So try to 30, 35 percent as a as a rough estimate, rule of thumb, just based off of a lot of my mentors and other people who are far beyond where I’m at, are using and doing anything above that try to stick to the 45, 50 percent reserve rule four for all of that. And making sure that we have the net cash flow is within the realm of what we’re looking at, as well as a return on investment.
Gotcha. So do you so when you’re looking at properties, then 20 units on up to you typically use as a benchmark for what your operating expenses will be?
Yes, so I think a lot of us use Michael long as his all the rules of thumb, that he comes up and try to do some additional research, because sometimes you can kind of find out you can find what the taxes are. You can find with the insurances you found with the what the typical lawyer bill is in a particular area. But try to use those little rules of thumb to just kind of help quickly analyze a deal that’s going to be exact to a penny. But at least what I can have in place is, OK, I need to be able to get to a certain number of deals. I need to review as a goal of mine, review 50 deals a week and I can’t go into a deep dive on every single one. I’d be able to know what the rules are in place. Do at least one week. I can’t fill in. A return on investment hit points, if not like this, move on to the next one real quick.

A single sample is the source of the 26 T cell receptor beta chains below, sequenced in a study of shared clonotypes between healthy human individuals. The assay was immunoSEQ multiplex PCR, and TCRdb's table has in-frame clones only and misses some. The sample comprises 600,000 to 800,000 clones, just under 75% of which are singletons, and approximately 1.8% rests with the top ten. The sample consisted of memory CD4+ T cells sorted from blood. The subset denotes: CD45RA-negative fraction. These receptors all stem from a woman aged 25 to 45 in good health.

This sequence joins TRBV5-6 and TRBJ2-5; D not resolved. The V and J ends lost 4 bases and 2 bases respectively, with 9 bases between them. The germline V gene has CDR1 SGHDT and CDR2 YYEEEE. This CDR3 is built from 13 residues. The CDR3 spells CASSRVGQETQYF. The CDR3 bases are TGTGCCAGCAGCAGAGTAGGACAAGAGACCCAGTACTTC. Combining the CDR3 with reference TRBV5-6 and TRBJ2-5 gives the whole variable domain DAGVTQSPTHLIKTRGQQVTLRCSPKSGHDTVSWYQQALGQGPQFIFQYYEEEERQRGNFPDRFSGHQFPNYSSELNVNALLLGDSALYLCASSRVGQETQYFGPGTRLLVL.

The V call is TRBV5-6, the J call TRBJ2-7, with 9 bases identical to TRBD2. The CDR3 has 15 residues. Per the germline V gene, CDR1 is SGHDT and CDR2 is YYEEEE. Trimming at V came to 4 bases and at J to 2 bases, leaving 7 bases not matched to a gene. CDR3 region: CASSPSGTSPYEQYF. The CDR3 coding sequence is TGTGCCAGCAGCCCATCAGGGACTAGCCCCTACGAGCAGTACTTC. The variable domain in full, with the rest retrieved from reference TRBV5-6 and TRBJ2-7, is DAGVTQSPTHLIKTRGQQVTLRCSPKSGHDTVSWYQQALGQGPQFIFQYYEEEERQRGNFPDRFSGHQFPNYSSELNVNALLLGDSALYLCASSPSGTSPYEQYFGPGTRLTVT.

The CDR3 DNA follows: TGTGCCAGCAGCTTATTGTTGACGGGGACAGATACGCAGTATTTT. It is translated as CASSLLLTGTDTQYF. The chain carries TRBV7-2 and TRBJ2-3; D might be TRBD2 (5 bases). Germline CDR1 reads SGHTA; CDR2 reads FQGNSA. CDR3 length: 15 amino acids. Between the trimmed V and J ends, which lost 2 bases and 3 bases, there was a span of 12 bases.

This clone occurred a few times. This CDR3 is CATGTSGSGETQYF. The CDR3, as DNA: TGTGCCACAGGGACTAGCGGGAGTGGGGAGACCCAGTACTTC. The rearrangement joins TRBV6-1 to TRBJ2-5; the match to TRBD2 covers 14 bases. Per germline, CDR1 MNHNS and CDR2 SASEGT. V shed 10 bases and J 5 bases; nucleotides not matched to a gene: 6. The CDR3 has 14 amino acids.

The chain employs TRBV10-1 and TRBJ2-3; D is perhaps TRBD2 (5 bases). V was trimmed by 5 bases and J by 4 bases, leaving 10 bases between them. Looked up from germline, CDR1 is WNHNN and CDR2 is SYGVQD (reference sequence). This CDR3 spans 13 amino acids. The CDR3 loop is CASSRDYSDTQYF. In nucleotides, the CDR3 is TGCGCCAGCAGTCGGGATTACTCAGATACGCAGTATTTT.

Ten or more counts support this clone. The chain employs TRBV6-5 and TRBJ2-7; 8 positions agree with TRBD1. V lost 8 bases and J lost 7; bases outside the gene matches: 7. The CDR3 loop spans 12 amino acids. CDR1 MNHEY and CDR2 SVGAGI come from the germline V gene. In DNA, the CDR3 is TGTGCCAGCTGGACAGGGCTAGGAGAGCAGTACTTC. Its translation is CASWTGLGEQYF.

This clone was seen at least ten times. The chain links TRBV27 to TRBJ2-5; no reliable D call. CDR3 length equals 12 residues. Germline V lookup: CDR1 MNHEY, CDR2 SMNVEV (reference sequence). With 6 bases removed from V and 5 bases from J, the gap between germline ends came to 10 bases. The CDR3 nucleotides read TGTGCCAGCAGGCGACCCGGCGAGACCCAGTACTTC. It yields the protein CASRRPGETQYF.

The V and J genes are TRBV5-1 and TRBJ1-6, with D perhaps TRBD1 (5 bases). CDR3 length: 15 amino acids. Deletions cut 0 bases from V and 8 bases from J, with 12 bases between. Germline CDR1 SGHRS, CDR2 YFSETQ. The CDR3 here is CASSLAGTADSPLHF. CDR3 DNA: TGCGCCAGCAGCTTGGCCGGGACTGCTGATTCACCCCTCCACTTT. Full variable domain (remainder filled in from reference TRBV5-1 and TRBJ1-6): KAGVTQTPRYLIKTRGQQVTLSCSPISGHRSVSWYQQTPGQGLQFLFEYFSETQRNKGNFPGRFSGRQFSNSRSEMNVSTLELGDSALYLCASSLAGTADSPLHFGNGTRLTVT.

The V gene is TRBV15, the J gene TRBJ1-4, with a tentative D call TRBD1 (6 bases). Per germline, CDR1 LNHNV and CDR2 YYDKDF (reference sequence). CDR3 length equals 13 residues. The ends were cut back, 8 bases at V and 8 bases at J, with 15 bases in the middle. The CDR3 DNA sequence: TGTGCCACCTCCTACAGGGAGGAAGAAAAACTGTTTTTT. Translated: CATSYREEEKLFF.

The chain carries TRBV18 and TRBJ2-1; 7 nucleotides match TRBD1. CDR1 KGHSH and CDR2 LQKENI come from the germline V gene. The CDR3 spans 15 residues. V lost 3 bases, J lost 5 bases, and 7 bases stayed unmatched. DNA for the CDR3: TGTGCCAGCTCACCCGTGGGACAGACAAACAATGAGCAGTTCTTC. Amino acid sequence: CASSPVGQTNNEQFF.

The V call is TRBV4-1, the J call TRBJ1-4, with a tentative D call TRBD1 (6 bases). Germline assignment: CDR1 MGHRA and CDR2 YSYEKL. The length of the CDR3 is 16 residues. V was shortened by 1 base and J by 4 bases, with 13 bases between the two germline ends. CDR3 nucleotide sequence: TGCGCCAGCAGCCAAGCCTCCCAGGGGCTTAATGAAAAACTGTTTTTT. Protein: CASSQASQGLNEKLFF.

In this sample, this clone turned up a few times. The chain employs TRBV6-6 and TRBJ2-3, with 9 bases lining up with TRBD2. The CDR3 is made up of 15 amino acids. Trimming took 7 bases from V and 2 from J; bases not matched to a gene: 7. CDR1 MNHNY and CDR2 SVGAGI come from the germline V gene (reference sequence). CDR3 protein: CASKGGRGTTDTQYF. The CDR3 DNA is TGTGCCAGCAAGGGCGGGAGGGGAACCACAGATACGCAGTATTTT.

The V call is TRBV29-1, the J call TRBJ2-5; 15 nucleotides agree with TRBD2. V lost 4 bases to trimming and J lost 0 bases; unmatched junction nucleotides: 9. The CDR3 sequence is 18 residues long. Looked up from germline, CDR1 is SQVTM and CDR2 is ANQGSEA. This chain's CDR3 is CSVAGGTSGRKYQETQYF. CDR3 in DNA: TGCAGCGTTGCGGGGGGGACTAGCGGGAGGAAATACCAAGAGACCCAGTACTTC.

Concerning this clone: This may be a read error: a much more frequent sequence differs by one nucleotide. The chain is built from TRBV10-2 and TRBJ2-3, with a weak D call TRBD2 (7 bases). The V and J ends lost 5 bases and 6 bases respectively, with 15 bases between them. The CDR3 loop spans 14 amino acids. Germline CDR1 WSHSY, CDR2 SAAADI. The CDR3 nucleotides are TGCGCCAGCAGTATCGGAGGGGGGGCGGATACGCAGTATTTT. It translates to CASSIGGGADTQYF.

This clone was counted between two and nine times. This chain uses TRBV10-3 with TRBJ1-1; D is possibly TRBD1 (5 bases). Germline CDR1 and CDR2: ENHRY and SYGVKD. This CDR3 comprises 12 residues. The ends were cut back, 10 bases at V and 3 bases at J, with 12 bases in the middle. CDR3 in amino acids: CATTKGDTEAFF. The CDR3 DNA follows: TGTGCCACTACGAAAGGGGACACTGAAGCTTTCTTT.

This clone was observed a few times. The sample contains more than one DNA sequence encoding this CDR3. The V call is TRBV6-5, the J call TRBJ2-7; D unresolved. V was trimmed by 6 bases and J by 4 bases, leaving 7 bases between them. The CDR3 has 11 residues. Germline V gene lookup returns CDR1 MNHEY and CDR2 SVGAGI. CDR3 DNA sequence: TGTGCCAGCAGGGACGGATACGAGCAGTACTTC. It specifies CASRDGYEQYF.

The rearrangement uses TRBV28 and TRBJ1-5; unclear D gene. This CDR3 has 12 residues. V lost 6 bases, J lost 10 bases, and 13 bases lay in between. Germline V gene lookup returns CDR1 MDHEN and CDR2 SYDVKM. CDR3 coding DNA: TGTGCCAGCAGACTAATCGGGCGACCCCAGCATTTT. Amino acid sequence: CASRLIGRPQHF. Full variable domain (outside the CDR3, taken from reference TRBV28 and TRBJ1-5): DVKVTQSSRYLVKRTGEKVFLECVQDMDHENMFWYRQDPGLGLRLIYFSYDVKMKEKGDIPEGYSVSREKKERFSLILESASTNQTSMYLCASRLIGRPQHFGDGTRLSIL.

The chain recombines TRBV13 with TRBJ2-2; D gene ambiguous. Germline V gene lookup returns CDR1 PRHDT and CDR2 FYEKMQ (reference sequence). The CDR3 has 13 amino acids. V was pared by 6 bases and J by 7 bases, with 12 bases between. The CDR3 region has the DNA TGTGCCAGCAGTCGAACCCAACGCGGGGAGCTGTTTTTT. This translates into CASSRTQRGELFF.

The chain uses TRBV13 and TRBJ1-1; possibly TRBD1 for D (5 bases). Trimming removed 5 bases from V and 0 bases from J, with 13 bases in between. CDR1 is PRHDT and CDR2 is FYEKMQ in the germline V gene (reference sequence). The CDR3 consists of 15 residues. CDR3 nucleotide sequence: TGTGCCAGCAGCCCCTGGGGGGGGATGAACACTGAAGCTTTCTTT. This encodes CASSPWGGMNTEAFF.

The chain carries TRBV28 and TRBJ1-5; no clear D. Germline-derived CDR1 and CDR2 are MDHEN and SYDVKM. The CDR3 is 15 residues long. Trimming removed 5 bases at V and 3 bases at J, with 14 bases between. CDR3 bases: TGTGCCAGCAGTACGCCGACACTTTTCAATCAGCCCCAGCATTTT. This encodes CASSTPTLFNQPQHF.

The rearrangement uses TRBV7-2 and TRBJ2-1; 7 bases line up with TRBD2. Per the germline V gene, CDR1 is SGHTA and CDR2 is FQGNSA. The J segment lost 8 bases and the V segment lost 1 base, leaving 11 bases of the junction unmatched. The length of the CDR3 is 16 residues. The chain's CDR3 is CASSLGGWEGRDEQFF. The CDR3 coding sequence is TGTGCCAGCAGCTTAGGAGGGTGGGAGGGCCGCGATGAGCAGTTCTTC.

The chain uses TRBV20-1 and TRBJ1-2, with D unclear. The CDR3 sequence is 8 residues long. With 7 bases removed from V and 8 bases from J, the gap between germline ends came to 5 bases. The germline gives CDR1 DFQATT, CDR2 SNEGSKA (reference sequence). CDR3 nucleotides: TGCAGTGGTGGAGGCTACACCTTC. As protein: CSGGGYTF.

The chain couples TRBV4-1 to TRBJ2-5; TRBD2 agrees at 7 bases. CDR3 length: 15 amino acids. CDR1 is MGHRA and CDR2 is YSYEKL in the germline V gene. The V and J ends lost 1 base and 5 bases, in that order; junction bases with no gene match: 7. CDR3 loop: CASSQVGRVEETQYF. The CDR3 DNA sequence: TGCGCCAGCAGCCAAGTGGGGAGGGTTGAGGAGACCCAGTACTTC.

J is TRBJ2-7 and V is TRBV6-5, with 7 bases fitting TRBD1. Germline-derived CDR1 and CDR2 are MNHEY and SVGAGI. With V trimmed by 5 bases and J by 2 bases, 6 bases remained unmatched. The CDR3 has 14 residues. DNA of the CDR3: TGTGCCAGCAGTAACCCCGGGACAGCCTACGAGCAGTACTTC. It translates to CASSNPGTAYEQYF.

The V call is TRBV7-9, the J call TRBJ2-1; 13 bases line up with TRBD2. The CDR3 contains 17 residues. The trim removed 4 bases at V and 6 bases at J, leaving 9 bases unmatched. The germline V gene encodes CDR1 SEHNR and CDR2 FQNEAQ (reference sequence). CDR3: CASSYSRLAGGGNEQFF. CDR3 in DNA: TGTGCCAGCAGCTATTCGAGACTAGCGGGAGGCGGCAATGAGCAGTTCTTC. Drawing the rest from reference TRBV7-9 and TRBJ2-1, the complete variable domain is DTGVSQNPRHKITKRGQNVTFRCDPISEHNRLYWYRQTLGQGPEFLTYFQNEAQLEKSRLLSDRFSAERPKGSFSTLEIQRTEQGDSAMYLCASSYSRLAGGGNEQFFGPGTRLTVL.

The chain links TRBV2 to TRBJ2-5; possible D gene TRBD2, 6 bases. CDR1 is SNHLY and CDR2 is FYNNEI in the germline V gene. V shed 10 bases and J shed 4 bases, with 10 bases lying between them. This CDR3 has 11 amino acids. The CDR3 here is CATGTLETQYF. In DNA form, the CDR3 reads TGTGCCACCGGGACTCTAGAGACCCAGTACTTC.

Ok, so in terms of those rules of thumb and what kind of criteria looking for, so what? And everyone kind of has their own, I guess, gates that they look at when and whether it’s cash on cash return IRR.